Troy Jackson was a colleague of mine in the long-term effort to publish a definitive edition of
The Papers of Martin Luther King, Jr.,
builds on vast documentation that the King Papers Project has assembled since 1985, when Coretta Scott King named me to direct the project. The hundreds of thousands of documents that the project’s staff examined in hundreds of archives and personal collections have illuminated not only King’s life but also the lives of thousands of individuals who affected King’s life and were affected by him. The third volume of
focused on the Montgomery bus boycott, but Jackson also makes effective use of the original research he contributed to volume 6,
Advocate of the Social Gospel, September 1958–March 1963,
which traces the development of King’s religious ideas. The latter volume brought together many of King’s student papers from Crozer Theological Seminary and Boston University with a treasure trove of materials from the files that King used to prepare the sermons he delivered at Montgomery’s Dexter Avenue Baptist Church, Atlanta’s Ebenezer Baptist Church, and other places. These sermonic materials, which remained in the basement of King’s Atlanta home for three decades after his death, provided a new window into the experiences that shaped King before his arrival in Montgomery. They also gave Jackson a sensitive understanding of how King’s experiences during the boycott reshaped his identity as a social gospel minister. Jackson’s years of immersion in King’s papers, his background as a clergyman, and his years of in-depth research regarding the Montgomery boycott movement allow readers of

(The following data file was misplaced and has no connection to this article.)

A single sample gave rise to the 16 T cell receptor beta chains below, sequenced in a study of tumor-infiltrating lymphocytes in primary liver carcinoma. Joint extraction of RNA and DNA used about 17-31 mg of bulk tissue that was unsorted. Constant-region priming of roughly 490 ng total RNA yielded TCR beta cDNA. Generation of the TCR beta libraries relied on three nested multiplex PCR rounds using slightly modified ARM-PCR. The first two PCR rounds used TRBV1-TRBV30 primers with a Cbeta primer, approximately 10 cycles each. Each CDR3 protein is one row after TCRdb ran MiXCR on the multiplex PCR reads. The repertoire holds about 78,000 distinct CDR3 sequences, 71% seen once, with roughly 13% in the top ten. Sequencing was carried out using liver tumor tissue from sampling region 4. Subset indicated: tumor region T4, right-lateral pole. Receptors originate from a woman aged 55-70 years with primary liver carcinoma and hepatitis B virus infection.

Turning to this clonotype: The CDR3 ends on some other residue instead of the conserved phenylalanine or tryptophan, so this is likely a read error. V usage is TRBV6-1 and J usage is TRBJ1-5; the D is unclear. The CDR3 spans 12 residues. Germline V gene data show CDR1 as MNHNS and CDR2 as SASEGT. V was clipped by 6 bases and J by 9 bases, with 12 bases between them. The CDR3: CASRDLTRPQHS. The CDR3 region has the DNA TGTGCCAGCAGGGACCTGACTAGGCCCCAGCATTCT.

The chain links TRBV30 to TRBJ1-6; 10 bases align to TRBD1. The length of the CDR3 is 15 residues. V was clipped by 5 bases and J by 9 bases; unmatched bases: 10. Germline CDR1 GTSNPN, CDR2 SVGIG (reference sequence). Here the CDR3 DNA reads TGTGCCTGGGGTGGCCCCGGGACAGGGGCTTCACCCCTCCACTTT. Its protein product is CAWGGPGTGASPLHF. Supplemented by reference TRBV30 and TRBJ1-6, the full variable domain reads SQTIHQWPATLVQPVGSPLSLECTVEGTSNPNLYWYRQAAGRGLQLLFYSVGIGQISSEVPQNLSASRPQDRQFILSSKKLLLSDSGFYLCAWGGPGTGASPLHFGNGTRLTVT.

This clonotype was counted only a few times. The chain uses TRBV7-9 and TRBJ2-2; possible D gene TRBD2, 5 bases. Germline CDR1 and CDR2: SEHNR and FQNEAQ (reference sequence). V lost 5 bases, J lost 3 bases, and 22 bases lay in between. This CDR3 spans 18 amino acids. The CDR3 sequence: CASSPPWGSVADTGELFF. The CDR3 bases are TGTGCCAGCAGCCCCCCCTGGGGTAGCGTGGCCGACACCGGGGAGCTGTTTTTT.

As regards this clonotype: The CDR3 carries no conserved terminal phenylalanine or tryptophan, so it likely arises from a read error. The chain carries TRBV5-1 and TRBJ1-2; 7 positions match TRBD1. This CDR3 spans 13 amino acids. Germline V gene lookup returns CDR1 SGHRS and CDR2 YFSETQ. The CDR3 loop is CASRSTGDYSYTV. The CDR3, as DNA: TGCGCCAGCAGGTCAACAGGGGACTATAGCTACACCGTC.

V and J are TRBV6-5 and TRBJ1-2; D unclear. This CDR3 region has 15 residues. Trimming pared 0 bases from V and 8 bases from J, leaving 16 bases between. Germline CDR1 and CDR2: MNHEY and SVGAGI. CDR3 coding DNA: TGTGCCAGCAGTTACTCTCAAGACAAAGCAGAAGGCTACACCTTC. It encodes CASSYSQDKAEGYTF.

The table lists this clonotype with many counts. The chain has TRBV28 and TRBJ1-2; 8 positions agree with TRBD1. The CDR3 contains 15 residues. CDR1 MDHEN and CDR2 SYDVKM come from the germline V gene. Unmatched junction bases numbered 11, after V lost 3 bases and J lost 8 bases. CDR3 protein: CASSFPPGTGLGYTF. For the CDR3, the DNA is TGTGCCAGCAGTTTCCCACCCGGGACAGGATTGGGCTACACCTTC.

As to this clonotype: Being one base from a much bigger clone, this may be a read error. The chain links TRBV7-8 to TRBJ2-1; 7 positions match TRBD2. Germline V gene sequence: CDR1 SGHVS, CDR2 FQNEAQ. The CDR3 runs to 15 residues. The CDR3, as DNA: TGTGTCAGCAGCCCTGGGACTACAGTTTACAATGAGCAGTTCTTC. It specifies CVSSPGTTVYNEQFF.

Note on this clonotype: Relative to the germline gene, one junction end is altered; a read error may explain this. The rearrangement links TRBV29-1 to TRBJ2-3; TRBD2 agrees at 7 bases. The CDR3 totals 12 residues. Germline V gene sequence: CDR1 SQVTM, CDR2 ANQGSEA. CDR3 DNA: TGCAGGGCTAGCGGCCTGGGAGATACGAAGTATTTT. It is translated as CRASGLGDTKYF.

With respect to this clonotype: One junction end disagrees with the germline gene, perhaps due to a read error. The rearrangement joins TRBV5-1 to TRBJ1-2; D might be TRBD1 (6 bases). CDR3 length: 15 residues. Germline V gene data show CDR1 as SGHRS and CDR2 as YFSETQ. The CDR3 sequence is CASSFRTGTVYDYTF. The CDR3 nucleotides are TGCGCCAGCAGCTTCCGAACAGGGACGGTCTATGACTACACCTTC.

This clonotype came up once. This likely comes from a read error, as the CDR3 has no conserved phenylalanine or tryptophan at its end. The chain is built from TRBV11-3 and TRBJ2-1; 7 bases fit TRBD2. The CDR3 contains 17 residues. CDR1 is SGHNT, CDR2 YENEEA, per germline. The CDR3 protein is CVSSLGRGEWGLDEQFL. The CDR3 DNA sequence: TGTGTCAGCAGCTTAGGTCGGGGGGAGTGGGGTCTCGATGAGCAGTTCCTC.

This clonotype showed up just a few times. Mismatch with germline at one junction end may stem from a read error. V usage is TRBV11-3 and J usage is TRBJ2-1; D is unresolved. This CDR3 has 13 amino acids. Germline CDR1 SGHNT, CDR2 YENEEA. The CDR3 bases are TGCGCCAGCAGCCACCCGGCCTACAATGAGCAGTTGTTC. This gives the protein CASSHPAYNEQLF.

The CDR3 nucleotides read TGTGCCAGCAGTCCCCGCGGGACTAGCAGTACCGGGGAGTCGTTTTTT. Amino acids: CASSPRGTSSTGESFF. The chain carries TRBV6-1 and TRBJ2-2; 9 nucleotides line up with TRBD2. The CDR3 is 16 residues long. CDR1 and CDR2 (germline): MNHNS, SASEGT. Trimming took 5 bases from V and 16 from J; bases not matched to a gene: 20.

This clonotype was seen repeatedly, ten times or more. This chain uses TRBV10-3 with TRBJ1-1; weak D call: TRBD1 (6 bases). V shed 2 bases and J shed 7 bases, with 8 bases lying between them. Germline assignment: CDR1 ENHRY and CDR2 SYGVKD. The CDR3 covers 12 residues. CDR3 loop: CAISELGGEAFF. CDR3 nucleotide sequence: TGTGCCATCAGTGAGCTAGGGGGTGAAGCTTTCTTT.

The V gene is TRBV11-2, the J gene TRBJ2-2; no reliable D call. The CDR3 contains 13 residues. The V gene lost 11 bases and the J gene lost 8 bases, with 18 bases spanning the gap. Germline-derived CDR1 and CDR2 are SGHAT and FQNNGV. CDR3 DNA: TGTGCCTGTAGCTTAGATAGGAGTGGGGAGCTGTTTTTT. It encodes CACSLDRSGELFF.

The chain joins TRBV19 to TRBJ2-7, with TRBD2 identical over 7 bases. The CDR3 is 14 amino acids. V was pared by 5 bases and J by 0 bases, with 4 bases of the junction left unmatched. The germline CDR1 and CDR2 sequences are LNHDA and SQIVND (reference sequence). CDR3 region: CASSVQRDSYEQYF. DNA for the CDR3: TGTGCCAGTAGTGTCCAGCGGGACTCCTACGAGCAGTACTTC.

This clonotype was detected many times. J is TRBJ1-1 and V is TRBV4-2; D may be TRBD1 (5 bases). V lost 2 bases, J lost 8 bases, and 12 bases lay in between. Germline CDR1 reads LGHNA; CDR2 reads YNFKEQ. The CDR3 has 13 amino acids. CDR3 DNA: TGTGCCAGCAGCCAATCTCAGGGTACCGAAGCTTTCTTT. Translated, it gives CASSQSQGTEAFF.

to comprehend the complexity and imaginative possibilities of religious biography converging with social history.
Although Jackson’s study provides ample evidence to support the conviction of many of Montgomery’s black residents that their movement “made” King into the leader capable of all he would later accomplish, the interaction of the man and the movement was by no means one-sided. King arrived in Montgomery with a wealth of experiences and intellectual exposure that served him well once Rosa Parks suddenly changed the course of his life. After Parks’s arrest on December 1, 1955, for refusing to give up her bus seat to a white man, King was at first reluctant to assume a leading role in the boycott movement, having rejected previous entreaties to seek the presidency of the local NAACP branch. Yet Jackson shows that he was singularly well prepared to offer a kind of leadership that helped transform a local movement with limited goals—such as more polite enforcement of segregation rules—into a movement
with far-reaching implications for race relations in the United States and throughout the world. The Montgomery Improvement Association (MIA) had numerous other leaders capable of mobilizing and sustaining a mass movement, and King was not being overly modest in asserting that the boycott would have happened even if he had never lived. But King’s presence made a major difference in determining how the boycott would be seen by those who supported or opposed it and by those who would later contemplate its significance.